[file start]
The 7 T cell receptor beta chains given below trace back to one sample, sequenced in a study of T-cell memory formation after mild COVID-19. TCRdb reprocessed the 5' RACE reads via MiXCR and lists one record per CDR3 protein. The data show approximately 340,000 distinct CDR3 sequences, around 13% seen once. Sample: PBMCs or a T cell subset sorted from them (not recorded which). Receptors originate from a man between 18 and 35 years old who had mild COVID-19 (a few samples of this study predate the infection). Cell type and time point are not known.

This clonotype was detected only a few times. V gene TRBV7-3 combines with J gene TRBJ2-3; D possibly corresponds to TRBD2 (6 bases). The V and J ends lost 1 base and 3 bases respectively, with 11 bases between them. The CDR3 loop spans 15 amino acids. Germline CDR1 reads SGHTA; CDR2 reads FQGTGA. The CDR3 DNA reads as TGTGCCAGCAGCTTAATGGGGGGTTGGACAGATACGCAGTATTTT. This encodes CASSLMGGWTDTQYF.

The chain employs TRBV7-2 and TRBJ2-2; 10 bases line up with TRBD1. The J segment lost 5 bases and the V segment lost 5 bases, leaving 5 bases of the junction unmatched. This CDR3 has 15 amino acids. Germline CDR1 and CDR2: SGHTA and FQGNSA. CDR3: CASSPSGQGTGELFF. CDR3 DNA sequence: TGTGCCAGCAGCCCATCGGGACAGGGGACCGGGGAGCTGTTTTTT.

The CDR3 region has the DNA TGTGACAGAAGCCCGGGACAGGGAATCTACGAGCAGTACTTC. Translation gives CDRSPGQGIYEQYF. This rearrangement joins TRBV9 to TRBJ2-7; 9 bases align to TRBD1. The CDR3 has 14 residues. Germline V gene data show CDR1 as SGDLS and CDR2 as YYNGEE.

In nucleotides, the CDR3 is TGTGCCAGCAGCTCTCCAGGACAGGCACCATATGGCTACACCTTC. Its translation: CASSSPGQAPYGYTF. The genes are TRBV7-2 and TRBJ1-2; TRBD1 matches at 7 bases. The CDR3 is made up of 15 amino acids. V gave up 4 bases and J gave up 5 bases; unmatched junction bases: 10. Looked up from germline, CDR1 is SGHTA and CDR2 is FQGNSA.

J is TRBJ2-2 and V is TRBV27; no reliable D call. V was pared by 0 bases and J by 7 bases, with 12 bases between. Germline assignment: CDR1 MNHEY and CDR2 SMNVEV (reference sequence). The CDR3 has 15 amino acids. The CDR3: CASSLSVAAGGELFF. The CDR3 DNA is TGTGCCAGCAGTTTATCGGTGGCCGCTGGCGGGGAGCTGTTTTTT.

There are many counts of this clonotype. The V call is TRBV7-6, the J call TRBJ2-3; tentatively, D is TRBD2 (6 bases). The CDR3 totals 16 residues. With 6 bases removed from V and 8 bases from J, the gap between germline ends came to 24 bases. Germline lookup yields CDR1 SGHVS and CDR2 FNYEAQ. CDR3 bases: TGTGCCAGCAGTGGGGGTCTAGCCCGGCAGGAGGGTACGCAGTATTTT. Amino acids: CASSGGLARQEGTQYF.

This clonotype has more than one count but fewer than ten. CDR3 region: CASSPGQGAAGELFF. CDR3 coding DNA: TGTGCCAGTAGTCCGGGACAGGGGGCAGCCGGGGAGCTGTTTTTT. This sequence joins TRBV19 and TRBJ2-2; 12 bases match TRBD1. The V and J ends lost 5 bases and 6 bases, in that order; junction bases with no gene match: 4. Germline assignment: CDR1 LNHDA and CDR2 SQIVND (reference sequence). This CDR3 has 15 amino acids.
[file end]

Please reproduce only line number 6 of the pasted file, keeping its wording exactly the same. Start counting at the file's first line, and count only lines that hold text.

J is TRBJ2-2 and V is TRBV27; no reliable D call. V was pared by 0 bases and J by 7 bases, with 12 bases between. Germline assignment: CDR1 MNHEY and CDR2 SMNVEV (reference sequence). The CDR3 has 15 amino acids. The CDR3: CASSLSVAAGGELFF. The CDR3 DNA is TGTGCCAGCAGTTTATCGGTGGCCGCTGGCGGGGAGCTGTTTTTT.